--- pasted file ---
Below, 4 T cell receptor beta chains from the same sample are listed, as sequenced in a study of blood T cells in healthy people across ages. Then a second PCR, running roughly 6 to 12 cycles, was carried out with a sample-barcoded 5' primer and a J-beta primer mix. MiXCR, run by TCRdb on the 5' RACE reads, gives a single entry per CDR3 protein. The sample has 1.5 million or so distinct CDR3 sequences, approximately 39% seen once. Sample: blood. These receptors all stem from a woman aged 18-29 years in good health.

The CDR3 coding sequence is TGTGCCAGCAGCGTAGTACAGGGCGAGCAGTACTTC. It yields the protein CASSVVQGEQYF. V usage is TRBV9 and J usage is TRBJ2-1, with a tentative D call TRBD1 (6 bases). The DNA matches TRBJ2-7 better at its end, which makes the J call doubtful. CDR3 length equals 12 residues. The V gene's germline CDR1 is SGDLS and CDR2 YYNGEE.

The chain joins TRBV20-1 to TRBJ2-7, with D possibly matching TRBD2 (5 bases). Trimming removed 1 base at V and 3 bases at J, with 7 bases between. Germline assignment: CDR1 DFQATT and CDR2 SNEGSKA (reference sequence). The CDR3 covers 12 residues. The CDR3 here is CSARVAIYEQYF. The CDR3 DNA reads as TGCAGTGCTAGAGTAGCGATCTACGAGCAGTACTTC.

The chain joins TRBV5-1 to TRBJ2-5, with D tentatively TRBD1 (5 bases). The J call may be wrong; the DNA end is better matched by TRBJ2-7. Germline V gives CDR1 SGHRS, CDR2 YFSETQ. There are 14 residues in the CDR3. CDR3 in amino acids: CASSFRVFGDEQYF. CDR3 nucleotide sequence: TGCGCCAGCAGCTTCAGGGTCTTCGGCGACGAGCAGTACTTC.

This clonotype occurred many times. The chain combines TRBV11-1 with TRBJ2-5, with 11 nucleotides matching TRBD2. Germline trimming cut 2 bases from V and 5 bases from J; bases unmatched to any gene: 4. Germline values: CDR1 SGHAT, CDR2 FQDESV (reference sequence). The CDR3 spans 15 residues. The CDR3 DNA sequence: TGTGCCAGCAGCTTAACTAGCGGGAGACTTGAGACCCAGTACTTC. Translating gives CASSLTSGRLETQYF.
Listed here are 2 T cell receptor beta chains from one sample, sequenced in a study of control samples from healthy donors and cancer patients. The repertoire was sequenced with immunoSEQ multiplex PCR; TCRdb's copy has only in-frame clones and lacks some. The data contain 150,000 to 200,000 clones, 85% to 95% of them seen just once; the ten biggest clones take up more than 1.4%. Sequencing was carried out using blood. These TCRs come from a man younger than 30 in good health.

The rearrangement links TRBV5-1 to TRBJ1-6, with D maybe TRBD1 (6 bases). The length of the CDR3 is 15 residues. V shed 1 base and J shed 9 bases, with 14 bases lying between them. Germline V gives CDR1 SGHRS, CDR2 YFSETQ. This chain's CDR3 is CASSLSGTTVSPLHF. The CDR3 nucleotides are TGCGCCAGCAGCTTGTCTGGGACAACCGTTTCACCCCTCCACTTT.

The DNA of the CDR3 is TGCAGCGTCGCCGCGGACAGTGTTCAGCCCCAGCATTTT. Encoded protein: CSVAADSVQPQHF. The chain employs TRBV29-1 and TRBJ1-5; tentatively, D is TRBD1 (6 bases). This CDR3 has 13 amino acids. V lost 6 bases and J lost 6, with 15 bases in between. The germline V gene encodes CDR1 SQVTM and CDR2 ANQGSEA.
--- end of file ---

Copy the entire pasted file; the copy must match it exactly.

Below, 4 T cell receptor beta chains from the same sample are listed, as sequenced in a study of blood T cells in healthy people across ages. Then a second PCR, running roughly 6 to 12 cycles, was carried out with a sample-barcoded 5' primer and a J-beta primer mix. MiXCR, run by TCRdb on the 5' RACE reads, gives a single entry per CDR3 protein. The sample has 1.5 million or so distinct CDR3 sequences, approximately 39% seen once. Sample: blood. These receptors all stem from a woman aged 18-29 years in good health.

The CDR3 coding sequence is TGTGCCAGCAGCGTAGTACAGGGCGAGCAGTACTTC. It yields the protein CASSVVQGEQYF. V usage is TRBV9 and J usage is TRBJ2-1, with a tentative D call TRBD1 (6 bases). The DNA matches TRBJ2-7 better at its end, which makes the J call doubtful. CDR3 length equals 12 residues. The V gene's germline CDR1 is SGDLS and CDR2 YYNGEE.

The chain joins TRBV20-1 to TRBJ2-7, with D possibly matching TRBD2 (5 bases). Trimming removed 1 base at V and 3 bases at J, with 7 bases between. Germline assignment: CDR1 DFQATT and CDR2 SNEGSKA (reference sequence). The CDR3 covers 12 residues. The CDR3 here is CSARVAIYEQYF. The CDR3 DNA reads as TGCAGTGCTAGAGTAGCGATCTACGAGCAGTACTTC.

The chain joins TRBV5-1 to TRBJ2-5, with D tentatively TRBD1 (5 bases). The J call may be wrong; the DNA end is better matched by TRBJ2-7. Germline V gives CDR1 SGHRS, CDR2 YFSETQ. There are 14 residues in the CDR3. CDR3 in amino acids: CASSFRVFGDEQYF. CDR3 nucleotide sequence: TGCGCCAGCAGCTTCAGGGTCTTCGGCGACGAGCAGTACTTC.

This clonotype occurred many times. The chain combines TRBV11-1 with TRBJ2-5, with 11 nucleotides matching TRBD2. Germline trimming cut 2 bases from V and 5 bases from J; bases unmatched to any gene: 4. Germline values: CDR1 SGHAT, CDR2 FQDESV (reference sequence). The CDR3 spans 15 residues. The CDR3 DNA sequence: TGTGCCAGCAGCTTAACTAGCGGGAGACTTGAGACCCAGTACTTC. Translating gives CASSLTSGRLETQYF.
Listed here are 2 T cell receptor beta chains from one sample, sequenced in a study of control samples from healthy donors and cancer patients. The repertoire was sequenced with immunoSEQ multiplex PCR; TCRdb's copy has only in-frame clones and lacks some. The data contain 150,000 to 200,000 clones, 85% to 95% of them seen just once; the ten biggest clones take up more than 1.4%. Sequencing was carried out using blood. These TCRs come from a man younger than 30 in good health.

The rearrangement links TRBV5-1 to TRBJ1-6, with D maybe TRBD1 (6 bases). The length of the CDR3 is 15 residues. V shed 1 base and J shed 9 bases, with 14 bases lying between them. Germline V gives CDR1 SGHRS, CDR2 YFSETQ. This chain's CDR3 is CASSLSGTTVSPLHF. The CDR3 nucleotides are TGCGCCAGCAGCTTGTCTGGGACAACCGTTTCACCCCTCCACTTT.

The DNA of the CDR3 is TGCAGCGTCGCCGCGGACAGTGTTCAGCCCCAGCATTTT. Encoded protein: CSVAADSVQPQHF. The chain employs TRBV29-1 and TRBJ1-5; tentatively, D is TRBD1 (6 bases). This CDR3 has 13 amino acids. V lost 6 bases and J lost 6, with 15 bases in between. The germline V gene encodes CDR1 SQVTM and CDR2 ANQGSEA.